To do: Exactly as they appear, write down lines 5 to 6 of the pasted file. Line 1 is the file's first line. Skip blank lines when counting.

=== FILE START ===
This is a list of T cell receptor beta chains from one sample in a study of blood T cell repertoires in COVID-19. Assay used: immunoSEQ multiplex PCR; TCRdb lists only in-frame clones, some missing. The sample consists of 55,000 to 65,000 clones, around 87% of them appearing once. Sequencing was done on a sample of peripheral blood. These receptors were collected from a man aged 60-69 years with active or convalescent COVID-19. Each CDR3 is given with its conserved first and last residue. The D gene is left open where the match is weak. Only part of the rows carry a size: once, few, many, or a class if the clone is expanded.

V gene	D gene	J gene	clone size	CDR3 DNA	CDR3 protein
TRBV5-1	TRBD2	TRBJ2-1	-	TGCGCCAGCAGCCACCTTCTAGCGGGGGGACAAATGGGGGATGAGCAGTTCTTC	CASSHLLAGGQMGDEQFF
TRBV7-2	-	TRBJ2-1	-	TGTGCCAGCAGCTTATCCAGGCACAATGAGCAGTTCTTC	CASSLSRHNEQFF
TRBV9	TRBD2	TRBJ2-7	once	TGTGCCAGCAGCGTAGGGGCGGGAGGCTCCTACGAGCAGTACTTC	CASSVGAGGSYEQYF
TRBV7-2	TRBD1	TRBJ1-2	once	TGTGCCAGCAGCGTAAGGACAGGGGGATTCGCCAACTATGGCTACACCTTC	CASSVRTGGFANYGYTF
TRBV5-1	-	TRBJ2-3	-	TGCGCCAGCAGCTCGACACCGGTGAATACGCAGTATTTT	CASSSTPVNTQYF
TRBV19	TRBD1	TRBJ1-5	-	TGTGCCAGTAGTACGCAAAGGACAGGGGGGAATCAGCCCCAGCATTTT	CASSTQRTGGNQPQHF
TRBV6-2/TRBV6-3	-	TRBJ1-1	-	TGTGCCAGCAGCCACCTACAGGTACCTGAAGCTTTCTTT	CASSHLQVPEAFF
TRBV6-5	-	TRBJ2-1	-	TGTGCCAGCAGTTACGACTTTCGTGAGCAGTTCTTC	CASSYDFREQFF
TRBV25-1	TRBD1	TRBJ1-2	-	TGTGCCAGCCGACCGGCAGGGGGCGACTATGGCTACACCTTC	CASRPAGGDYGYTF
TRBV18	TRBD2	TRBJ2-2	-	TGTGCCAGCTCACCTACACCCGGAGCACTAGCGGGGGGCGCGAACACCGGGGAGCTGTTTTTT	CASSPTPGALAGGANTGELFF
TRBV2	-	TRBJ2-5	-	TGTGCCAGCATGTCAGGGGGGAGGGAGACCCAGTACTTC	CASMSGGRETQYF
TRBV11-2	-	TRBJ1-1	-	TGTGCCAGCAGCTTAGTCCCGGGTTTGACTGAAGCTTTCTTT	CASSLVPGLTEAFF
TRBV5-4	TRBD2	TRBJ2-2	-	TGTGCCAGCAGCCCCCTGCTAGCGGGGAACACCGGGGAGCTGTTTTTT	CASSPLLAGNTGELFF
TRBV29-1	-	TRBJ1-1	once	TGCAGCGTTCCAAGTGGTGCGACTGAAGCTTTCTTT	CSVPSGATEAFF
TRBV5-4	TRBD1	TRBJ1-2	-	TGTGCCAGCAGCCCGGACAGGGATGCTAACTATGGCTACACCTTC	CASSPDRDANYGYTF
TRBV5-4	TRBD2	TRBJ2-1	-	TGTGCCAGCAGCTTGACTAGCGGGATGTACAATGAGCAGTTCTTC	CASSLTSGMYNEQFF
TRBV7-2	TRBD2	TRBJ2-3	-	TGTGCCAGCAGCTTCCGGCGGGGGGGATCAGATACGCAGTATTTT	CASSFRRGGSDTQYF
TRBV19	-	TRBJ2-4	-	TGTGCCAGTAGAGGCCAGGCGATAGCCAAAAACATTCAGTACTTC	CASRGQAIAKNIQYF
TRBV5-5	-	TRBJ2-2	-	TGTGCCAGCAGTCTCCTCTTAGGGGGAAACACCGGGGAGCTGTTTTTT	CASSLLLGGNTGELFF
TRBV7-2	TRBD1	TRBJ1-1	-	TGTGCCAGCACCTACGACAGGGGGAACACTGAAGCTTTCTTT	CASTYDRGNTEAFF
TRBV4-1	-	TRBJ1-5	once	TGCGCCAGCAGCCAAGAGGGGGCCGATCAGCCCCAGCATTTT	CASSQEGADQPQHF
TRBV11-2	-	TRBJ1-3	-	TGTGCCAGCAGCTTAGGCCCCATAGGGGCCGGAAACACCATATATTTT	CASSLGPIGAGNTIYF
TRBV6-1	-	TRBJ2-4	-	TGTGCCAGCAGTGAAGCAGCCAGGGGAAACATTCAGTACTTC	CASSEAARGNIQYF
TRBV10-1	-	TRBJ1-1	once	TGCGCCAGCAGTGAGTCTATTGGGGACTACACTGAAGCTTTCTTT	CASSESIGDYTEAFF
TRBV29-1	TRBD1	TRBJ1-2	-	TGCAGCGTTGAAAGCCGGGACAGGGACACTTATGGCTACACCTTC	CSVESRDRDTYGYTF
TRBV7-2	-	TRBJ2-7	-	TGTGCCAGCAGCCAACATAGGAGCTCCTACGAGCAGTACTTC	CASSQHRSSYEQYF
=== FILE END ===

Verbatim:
TRBV9	TRBD2	TRBJ2-7	once	TGTGCCAGCAGCGTAGGGGCGGGAGGCTCCTACGAGCAGTACTTC	CASSVGAGGSYEQYF
TRBV7-2	TRBD1	TRBJ1-2	once	TGTGCCAGCAGCGTAAGGACAGGGGGATTCGCCAACTATGGCTACACCTTC	CASSVRTGGFANYGYTF